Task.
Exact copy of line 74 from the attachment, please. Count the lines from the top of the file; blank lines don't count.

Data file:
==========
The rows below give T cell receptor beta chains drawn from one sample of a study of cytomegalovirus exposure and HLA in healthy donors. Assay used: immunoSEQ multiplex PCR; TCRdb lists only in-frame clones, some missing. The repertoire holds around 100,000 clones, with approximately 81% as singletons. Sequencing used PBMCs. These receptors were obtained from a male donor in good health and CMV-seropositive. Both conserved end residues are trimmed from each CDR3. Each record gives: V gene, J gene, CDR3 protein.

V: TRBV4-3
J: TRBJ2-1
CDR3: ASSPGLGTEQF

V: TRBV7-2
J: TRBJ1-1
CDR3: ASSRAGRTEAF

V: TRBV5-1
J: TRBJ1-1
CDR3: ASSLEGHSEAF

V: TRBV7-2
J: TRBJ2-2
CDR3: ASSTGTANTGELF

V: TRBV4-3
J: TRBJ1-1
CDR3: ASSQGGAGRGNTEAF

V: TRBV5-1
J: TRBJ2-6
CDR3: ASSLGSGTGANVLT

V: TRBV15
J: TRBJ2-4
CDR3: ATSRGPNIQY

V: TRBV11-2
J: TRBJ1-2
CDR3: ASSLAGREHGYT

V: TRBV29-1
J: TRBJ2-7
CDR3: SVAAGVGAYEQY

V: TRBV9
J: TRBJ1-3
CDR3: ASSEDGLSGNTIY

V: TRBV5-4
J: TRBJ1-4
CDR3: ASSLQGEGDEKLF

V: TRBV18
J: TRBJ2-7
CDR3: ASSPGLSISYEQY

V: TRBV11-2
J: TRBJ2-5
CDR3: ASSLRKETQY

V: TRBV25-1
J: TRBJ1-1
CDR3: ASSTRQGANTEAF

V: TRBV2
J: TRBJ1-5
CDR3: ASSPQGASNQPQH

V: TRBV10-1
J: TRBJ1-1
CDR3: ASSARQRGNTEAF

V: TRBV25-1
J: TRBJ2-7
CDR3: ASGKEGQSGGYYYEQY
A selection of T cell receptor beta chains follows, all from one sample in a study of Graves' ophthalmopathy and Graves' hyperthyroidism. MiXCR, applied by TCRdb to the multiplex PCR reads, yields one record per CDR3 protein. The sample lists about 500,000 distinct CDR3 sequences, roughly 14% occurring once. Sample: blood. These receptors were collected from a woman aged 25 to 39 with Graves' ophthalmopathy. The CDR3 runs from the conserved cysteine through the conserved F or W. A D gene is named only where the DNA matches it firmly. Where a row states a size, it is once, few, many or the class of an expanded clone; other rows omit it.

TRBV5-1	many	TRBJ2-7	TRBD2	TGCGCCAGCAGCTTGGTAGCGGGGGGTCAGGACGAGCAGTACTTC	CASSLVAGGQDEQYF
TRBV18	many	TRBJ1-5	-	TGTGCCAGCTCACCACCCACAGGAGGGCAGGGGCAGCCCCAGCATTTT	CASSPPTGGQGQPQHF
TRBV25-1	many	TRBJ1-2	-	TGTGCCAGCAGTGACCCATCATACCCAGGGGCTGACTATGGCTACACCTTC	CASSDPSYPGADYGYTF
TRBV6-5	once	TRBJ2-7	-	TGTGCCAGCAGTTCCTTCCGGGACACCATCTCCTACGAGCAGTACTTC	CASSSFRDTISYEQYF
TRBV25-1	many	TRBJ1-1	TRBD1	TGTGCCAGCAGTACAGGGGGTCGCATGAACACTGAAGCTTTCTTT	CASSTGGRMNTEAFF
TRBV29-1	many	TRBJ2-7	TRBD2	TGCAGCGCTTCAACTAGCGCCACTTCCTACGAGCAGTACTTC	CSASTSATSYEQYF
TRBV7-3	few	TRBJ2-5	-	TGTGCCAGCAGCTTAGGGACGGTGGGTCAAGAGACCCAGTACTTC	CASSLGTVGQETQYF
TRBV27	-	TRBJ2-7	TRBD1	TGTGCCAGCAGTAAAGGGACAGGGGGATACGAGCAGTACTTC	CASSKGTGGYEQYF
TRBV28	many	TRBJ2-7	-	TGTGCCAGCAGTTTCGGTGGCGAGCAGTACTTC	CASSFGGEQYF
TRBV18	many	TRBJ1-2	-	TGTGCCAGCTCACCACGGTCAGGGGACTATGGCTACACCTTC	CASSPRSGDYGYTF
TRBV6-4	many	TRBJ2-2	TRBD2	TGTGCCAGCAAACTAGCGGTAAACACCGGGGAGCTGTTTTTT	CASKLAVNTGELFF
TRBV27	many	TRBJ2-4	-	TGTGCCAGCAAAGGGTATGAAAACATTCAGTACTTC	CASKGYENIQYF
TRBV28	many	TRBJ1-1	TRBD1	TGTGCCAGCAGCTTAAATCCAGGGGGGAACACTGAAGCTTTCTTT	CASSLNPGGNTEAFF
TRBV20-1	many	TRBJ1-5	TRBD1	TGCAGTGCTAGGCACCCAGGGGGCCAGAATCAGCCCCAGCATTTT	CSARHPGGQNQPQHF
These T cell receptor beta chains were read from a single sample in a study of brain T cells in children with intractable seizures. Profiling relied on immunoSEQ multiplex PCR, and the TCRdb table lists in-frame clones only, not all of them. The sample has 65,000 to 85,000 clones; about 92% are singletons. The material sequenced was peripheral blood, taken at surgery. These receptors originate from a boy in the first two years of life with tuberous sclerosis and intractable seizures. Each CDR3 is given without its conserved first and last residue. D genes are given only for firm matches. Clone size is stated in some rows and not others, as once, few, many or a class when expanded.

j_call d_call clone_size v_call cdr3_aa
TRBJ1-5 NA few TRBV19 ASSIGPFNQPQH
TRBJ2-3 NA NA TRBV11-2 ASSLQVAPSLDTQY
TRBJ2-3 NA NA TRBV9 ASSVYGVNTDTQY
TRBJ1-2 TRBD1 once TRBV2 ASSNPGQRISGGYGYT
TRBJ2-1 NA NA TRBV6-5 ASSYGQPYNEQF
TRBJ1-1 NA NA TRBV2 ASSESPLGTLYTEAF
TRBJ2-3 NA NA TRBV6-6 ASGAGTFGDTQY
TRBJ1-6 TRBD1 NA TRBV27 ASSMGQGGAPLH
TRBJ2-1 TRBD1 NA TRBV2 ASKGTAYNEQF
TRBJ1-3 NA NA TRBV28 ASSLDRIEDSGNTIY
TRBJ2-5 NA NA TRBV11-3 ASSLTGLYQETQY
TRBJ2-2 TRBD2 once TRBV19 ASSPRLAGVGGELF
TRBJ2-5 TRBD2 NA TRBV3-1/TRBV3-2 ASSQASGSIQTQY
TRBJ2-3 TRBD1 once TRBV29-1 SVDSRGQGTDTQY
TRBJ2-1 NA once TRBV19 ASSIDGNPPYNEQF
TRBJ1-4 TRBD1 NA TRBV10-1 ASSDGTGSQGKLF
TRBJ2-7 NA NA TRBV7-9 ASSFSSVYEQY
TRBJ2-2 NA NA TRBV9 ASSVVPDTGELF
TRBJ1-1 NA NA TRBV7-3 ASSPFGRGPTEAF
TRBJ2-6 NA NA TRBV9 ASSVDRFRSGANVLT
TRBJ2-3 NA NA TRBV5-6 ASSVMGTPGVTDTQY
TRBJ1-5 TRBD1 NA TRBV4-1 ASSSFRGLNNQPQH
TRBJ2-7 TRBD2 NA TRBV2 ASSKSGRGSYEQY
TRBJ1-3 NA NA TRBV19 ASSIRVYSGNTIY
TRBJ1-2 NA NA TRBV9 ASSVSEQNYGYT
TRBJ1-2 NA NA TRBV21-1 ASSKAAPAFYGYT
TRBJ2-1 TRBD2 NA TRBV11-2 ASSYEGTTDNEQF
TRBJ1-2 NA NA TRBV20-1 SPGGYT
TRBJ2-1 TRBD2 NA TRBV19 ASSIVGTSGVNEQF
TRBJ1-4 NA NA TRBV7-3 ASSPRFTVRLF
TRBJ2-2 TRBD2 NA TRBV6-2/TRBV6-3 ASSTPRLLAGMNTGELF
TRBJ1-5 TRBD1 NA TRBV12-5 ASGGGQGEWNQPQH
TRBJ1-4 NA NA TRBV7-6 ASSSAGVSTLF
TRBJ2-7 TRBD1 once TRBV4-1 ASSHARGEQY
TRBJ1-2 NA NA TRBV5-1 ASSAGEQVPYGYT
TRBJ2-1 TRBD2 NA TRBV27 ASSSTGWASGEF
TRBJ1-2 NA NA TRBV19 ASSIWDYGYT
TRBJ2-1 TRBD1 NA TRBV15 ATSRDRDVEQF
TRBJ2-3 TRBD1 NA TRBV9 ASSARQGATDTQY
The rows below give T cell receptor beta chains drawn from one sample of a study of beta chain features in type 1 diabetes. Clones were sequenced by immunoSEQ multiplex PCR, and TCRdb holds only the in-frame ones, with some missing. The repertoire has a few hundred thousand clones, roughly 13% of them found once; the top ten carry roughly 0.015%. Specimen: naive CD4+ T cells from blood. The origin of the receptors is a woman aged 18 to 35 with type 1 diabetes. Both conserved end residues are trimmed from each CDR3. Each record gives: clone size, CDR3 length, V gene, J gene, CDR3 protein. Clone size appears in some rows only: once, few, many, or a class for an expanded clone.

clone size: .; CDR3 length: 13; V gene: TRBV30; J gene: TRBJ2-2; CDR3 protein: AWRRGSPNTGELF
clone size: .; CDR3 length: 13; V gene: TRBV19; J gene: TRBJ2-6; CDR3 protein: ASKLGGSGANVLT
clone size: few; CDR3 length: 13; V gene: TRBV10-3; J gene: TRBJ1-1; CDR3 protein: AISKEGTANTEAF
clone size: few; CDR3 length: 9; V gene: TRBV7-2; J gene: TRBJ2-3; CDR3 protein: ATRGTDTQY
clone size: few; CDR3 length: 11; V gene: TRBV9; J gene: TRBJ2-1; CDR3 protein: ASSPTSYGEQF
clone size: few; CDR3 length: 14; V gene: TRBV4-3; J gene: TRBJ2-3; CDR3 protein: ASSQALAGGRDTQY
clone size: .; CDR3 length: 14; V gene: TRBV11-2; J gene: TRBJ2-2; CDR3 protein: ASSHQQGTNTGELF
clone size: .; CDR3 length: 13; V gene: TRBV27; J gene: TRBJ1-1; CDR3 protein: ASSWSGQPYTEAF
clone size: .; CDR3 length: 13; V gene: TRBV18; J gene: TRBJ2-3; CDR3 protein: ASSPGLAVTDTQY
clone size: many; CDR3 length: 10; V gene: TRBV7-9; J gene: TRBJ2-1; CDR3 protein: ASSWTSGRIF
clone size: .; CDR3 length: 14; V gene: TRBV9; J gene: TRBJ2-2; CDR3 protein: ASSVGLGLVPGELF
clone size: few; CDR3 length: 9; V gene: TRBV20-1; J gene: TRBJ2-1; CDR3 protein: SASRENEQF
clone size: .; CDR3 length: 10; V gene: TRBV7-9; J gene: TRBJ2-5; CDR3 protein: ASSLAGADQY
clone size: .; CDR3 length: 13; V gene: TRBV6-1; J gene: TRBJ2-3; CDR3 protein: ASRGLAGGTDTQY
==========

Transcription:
TRBJ2-1 NA NA TRBV6-5 ASSYGQPYNEQF